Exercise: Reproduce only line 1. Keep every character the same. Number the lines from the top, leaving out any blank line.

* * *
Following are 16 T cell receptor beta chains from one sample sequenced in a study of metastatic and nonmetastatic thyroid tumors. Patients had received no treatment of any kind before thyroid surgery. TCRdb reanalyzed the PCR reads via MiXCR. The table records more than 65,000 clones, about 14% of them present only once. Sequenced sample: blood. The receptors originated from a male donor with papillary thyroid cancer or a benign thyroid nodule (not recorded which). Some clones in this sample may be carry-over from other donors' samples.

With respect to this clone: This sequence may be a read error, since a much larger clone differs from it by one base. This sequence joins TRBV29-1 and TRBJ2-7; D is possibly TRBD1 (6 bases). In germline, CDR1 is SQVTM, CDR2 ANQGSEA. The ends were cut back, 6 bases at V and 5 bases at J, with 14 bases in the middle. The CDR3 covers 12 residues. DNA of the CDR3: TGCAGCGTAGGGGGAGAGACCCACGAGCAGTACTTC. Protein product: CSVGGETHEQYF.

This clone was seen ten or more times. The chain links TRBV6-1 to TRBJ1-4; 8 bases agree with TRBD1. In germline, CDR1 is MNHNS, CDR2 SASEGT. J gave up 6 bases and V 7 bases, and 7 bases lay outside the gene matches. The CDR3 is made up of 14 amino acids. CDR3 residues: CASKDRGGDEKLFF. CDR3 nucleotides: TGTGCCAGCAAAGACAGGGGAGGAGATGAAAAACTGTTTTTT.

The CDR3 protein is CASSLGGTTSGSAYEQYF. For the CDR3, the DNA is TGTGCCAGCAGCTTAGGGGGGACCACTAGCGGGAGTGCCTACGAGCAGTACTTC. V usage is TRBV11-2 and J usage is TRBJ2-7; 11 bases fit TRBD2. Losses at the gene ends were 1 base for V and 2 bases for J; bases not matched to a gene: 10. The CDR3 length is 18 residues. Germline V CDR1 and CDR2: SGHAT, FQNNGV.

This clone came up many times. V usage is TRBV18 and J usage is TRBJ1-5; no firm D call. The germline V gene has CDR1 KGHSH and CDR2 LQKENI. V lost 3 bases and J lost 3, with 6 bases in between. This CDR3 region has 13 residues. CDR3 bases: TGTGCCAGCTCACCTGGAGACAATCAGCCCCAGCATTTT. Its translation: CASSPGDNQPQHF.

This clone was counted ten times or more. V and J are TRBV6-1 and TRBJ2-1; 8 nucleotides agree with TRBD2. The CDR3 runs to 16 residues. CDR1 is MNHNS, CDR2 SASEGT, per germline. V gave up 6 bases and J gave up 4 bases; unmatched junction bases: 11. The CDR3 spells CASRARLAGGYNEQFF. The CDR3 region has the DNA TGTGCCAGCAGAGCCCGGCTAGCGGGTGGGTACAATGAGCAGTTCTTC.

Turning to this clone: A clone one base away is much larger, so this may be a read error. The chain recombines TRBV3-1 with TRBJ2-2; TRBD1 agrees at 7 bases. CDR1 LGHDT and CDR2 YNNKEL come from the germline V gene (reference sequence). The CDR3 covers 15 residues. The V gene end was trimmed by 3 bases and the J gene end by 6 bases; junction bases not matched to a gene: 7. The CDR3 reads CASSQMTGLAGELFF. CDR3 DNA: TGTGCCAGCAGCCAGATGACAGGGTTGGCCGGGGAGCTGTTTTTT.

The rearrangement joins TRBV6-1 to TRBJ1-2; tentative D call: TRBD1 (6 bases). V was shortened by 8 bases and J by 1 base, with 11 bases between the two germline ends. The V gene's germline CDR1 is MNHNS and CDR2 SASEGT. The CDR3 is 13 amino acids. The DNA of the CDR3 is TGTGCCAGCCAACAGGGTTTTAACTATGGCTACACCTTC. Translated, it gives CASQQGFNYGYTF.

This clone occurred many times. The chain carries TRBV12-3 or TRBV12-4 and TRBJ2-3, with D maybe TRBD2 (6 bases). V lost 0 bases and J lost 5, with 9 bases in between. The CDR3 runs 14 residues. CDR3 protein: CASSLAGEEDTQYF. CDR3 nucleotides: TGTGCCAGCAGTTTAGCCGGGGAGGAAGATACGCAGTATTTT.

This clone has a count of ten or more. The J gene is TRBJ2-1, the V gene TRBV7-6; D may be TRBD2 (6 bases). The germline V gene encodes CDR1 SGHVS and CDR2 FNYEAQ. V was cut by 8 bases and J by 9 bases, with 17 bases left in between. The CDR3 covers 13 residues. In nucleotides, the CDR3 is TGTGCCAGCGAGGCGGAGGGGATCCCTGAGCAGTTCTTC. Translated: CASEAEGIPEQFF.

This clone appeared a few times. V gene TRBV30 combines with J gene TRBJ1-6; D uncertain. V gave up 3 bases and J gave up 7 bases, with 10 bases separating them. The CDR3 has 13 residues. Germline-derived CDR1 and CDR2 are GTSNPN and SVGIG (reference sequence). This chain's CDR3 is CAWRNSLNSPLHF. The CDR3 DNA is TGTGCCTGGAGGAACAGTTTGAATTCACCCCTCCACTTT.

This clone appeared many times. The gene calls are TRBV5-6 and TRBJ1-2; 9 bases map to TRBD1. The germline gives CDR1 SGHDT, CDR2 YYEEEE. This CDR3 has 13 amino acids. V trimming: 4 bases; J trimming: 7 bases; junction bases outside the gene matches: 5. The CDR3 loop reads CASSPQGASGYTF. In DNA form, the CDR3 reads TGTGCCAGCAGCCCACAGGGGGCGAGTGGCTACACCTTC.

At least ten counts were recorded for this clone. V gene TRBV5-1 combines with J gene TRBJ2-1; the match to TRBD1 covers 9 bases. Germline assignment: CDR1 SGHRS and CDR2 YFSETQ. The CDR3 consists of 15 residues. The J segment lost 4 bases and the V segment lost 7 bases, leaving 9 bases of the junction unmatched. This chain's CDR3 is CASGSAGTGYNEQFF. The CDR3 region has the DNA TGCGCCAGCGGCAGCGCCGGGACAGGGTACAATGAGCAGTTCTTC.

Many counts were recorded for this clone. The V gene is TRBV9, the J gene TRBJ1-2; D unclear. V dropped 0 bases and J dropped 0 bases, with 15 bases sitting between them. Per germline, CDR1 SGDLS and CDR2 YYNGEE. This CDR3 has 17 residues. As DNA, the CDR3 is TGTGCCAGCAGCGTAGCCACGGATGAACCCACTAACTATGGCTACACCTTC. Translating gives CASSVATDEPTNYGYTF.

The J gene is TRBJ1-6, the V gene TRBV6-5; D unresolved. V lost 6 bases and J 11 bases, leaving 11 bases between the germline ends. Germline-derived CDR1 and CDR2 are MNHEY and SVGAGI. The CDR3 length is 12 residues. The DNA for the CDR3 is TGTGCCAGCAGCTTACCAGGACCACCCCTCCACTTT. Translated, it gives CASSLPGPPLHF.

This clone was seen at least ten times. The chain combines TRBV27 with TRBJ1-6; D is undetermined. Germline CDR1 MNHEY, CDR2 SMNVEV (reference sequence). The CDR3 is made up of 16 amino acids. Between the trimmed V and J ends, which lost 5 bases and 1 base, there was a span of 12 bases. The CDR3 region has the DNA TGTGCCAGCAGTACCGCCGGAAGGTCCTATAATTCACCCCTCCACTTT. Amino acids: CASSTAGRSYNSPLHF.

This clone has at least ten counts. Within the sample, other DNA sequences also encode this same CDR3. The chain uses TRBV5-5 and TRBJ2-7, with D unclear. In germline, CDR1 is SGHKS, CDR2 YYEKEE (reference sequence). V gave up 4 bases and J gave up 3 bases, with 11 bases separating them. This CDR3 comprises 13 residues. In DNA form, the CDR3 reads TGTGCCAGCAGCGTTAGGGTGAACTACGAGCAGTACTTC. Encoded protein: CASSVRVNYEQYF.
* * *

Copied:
Following are 16 T cell receptor beta chains from one sample sequenced in a study of metastatic and nonmetastatic thyroid tumors. Patients had received no treatment of any kind before thyroid surgery. TCRdb reanalyzed the PCR reads via MiXCR. The table records more than 65,000 clones, about 14% of them present only once. Sequenced sample: blood. The receptors originated from a male donor with papillary thyroid cancer or a benign thyroid nodule (not recorded which). Some clones in this sample may be carry-over from other donors' samples.